Tuesday, November 2, 2010

Forensic Post: Asphyxial Death; Drowning

Not like my everyday post, today I like to talk about…. DEATH… More specifically, asphyxial death. Why? Because it’s a big and important topic, with many medico legal and interesting aspect and also because I never get the chance to actually observe one yet (cis..!).

Asphyxia is the condition of lack of oxygen arising from an obstruction to the air passage from within or out. Generally, those who died due to asphyxia might have cyanosis, general visceral congestion, venous congestion, increase venous back pressure, stasis of the blood, pulmonary edema, serous effusion, post mortem fluidity of blood, petechial hemorrhage, cardiac dilation, biochemical changes and pseudo-Rouleaux formation due to heamoconcentration in the blood.

Under asphyxia we have drowning, hanging, sexual asphyxia, strangulation, manual strangulation (or throttling) and last but not least, suffocation. Well they all sounds the same, but there are not actually. Since there are too many of it, maybe I talk about the others in my other post, today, we talk about, drowning. Death due to drowning…


Is when the air entry is prevented from entering the lungs by water or any form of fluid matter into which the head had fallen and remained in. Get it? You know, head in water, air prevented in, and cannot breath. Note here, it is the head that remained in, so if someone were to be push in a small bucket containing water (or even pasta sauce) just enough to immerse the head, and the person dies because of it,  it is already consider as drowning. (and I learn that from watching detective conan haha)

Before jumping to any conclusion, there are a few aspects of drowning to think about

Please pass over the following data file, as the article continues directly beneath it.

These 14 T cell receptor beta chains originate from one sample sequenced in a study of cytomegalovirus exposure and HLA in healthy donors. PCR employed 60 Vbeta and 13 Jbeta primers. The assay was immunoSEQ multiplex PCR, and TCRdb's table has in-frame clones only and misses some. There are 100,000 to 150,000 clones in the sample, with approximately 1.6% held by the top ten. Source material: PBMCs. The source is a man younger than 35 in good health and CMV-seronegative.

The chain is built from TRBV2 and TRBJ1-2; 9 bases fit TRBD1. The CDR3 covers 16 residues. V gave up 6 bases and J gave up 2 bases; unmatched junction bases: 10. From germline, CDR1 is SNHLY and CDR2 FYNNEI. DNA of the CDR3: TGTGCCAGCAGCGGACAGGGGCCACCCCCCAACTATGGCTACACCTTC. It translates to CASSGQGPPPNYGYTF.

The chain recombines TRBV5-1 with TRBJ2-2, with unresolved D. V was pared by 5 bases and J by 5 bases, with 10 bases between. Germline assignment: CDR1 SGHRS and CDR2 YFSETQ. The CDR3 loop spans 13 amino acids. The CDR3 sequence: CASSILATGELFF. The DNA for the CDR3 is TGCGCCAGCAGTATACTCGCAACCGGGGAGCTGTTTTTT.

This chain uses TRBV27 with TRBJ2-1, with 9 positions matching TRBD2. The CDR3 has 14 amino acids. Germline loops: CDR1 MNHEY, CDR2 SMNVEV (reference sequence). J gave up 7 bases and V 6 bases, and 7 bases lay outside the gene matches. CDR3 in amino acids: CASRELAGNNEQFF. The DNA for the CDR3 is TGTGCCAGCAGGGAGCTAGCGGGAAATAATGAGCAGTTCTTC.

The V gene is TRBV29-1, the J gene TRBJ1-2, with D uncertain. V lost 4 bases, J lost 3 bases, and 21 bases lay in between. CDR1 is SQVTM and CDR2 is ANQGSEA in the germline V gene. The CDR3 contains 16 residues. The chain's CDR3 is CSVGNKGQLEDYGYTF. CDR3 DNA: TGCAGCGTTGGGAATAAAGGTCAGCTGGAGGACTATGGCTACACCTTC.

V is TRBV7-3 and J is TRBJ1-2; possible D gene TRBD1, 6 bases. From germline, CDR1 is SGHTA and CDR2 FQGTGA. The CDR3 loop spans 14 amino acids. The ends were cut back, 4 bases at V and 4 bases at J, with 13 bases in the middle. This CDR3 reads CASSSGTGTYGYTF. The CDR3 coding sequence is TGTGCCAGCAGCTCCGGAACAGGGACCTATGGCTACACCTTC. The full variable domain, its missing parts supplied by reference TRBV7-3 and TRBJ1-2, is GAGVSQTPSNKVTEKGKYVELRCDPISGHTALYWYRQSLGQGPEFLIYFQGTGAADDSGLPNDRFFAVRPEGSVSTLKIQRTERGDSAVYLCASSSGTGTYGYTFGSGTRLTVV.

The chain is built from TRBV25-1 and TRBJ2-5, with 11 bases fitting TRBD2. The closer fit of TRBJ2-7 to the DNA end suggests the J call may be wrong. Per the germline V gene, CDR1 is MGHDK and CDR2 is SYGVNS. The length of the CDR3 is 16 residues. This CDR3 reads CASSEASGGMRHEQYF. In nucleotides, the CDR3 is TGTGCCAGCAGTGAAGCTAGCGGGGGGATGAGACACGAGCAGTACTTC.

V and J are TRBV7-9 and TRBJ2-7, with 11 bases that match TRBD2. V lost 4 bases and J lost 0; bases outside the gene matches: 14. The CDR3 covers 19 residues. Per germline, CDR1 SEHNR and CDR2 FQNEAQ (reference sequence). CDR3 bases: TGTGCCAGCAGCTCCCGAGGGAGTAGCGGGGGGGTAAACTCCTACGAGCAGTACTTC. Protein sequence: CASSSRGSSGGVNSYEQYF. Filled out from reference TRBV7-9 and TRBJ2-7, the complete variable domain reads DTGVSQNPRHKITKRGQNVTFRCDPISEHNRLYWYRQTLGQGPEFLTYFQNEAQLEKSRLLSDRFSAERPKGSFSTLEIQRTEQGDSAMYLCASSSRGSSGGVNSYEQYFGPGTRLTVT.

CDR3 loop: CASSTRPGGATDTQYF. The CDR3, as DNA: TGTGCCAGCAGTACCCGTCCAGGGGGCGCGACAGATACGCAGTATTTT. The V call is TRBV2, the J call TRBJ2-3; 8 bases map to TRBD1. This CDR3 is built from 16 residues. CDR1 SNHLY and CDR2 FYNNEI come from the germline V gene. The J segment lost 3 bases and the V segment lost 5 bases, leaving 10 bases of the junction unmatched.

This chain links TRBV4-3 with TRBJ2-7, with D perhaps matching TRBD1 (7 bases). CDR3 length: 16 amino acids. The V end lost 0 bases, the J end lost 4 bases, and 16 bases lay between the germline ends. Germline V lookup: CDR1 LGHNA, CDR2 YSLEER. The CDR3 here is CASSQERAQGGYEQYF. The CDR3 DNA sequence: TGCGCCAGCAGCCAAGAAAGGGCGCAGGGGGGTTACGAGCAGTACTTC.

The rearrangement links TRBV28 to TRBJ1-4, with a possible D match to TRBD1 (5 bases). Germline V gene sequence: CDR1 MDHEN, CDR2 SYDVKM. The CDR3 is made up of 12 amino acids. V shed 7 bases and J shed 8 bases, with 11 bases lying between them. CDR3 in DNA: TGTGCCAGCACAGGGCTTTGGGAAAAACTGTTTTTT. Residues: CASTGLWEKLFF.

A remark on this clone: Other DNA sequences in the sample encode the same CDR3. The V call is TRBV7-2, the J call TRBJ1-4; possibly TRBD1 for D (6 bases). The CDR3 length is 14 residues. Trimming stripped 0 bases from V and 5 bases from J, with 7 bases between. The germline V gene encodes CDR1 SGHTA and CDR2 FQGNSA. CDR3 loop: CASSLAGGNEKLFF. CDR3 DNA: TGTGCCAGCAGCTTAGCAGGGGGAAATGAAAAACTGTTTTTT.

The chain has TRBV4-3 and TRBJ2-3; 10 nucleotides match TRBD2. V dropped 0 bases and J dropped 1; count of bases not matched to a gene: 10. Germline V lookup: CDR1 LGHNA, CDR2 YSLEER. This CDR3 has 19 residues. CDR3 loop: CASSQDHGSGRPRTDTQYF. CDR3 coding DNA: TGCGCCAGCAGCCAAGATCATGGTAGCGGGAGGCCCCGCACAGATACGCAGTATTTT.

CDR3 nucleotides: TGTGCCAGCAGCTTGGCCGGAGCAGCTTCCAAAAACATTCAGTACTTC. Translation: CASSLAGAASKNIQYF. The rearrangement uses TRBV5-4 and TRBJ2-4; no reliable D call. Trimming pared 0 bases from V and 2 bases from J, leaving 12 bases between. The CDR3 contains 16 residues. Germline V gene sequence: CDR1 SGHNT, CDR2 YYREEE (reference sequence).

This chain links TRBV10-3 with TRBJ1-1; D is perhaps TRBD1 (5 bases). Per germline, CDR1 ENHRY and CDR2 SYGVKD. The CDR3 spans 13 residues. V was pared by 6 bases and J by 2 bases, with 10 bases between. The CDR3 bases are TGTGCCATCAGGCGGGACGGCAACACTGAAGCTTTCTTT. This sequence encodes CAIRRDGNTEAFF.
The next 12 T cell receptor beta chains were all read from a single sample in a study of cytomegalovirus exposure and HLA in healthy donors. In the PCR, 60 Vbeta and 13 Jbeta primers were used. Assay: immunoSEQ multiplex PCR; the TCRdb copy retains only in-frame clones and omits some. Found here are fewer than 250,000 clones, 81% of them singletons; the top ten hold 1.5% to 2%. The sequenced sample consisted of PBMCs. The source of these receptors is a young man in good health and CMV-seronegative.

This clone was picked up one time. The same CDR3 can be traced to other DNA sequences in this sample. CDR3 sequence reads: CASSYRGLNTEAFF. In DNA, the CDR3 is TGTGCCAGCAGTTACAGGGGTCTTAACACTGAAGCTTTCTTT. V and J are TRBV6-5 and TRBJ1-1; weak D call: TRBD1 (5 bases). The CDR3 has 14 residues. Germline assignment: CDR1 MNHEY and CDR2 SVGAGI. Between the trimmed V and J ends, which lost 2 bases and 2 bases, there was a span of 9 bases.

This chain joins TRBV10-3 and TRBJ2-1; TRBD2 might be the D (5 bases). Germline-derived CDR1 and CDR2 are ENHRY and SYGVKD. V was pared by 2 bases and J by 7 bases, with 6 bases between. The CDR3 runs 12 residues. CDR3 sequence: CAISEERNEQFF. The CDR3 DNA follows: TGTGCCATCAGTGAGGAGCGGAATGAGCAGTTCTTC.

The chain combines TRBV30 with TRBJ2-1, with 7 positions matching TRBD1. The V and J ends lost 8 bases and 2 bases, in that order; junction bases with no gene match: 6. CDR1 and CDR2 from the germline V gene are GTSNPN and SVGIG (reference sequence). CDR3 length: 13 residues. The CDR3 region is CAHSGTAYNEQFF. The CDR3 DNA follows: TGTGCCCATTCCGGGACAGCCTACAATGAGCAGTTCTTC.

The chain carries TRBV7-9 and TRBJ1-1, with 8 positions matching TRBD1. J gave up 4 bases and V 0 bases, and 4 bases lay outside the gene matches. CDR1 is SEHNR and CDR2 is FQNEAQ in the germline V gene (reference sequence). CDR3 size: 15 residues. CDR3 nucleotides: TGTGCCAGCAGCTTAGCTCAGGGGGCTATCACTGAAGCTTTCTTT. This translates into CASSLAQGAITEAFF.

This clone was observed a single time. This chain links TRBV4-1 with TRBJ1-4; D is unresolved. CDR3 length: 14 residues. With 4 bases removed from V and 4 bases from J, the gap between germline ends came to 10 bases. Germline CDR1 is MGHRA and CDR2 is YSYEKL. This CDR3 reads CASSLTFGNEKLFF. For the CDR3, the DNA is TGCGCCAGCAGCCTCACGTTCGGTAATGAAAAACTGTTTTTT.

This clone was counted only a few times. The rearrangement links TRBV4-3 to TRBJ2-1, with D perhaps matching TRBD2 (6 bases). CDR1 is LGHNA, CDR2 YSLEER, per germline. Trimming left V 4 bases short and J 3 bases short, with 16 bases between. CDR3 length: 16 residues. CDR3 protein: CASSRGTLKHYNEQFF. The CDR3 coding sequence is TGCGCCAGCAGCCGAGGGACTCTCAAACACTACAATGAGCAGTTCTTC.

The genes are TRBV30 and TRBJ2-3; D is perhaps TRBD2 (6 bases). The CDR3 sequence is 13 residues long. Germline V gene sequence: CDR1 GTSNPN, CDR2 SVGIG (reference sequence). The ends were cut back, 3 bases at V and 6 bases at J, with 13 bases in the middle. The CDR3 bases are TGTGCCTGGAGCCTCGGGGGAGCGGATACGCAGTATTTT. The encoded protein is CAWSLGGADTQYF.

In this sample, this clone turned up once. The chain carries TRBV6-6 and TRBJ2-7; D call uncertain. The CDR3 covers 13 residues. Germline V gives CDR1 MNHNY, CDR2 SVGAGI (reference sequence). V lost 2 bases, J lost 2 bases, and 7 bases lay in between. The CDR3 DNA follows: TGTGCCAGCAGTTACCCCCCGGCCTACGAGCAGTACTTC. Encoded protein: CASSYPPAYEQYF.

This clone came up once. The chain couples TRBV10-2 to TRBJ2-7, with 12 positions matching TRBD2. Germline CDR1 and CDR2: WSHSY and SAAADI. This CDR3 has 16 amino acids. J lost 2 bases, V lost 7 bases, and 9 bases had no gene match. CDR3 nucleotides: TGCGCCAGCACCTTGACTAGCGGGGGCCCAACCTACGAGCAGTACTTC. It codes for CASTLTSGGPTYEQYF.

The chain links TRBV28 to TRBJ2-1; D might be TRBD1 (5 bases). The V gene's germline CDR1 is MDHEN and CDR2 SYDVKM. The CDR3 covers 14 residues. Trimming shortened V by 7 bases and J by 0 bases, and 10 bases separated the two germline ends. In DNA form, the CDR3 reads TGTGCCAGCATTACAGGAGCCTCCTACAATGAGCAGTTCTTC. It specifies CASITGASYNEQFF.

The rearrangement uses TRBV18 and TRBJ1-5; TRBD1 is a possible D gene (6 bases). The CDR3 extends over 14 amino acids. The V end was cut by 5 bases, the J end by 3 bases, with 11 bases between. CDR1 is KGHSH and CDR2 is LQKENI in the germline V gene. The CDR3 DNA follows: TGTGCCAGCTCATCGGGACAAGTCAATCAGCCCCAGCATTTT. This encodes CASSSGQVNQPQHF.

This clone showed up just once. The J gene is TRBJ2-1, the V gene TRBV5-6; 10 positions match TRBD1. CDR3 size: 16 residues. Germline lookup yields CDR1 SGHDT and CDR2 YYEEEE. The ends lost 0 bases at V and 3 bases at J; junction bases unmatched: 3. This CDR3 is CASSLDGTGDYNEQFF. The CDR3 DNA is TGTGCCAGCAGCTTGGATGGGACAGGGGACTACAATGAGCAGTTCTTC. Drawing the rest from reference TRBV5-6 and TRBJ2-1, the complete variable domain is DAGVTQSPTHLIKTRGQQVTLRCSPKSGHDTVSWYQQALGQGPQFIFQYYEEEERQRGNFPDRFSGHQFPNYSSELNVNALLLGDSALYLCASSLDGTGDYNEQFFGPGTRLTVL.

Was death really due to drowning? What was the motive? I mean they might have died due to natural disease before falling in the water or suffer a natural disease while they are in the water. It could also be an injury before they fell or be thrown in the water or died from other effect of immersion other than drowning… so how can we tell? Before starting the autopsy, we have to answer a few questions where we go back to the basics, the 4 manner of death, accidental, suicidal, homicidal or natural… So the purpose is to rule out what’s not and rule in what it is. So lets go through…

Signs of Drowning

What are the post mortem signs of drowning? The signs could be further divided to external and internal signs which can further be subdivided to presumptive and specific. Basically, the presumptive external signs are bodies which are wet, covered in seaweeds, cyanosis, congested eyes, presence of “washerwoman’s skin”, “goose skin” or cutis anserine, and retraction of scrotum and penis. But more importantly are the specific external signs which are fine white, tenacious, lathery froth or foam like soap with blood oozing from the mouth and nostrils. This can be reproduced by exerting pressure to the chest. Another important sign is the cadaveric spasm, which is the clasping or grasping of objects found in the water. For the internal signs, the white tenacious foam can also be found in the air passages to the terminal bronchiole. There can also be logging and ballooning of the lungs.

Laboratory test

When there are drowning bodies, laboratory test of the pulmonary and blood is important to determine the possible cause of death and the actual place the drowning took place. An important key point in the lab test is the diatoms. These are microscopic unicellular algae that can be found in certain water. Since it is indestructible, we can determine whether the victim was alive or not before they were immersed in the water by looking for these diatoms in the lungs, blood, brain, liver, kidneys and bone marrow. If they are alive, these diatoms have time to circulate around throughout the body. By comparing the diatoms too, we can determine whether the alleged crime scene (locus of crime) was true or not.

Don’t forget about the blood! Since the bodies died in the water, we can also determine whether the water was salty or fresh water by looking at the blood. Is it crenated or are there burst spherocytes?

What about the pulmonary tissue? There will be two aquosum. The first one is emphysema aquosum, where the alveoli is filled with water, mucous and also air, the inter alvelolar septa is also ruptures. Another one is oedema aquosum where the inter-alveolar space is filled with water, the interalveolar membrane is widened due to edema and it may also rupture.

We should also do biochemical test to check the chloride content, magnesium and specific gravity of the blood.

Of course there are other things regarding drowning I didn’t cover here, but basically that’s about it. So, thank you for reading! See you again in the other forensic post! (^_^)

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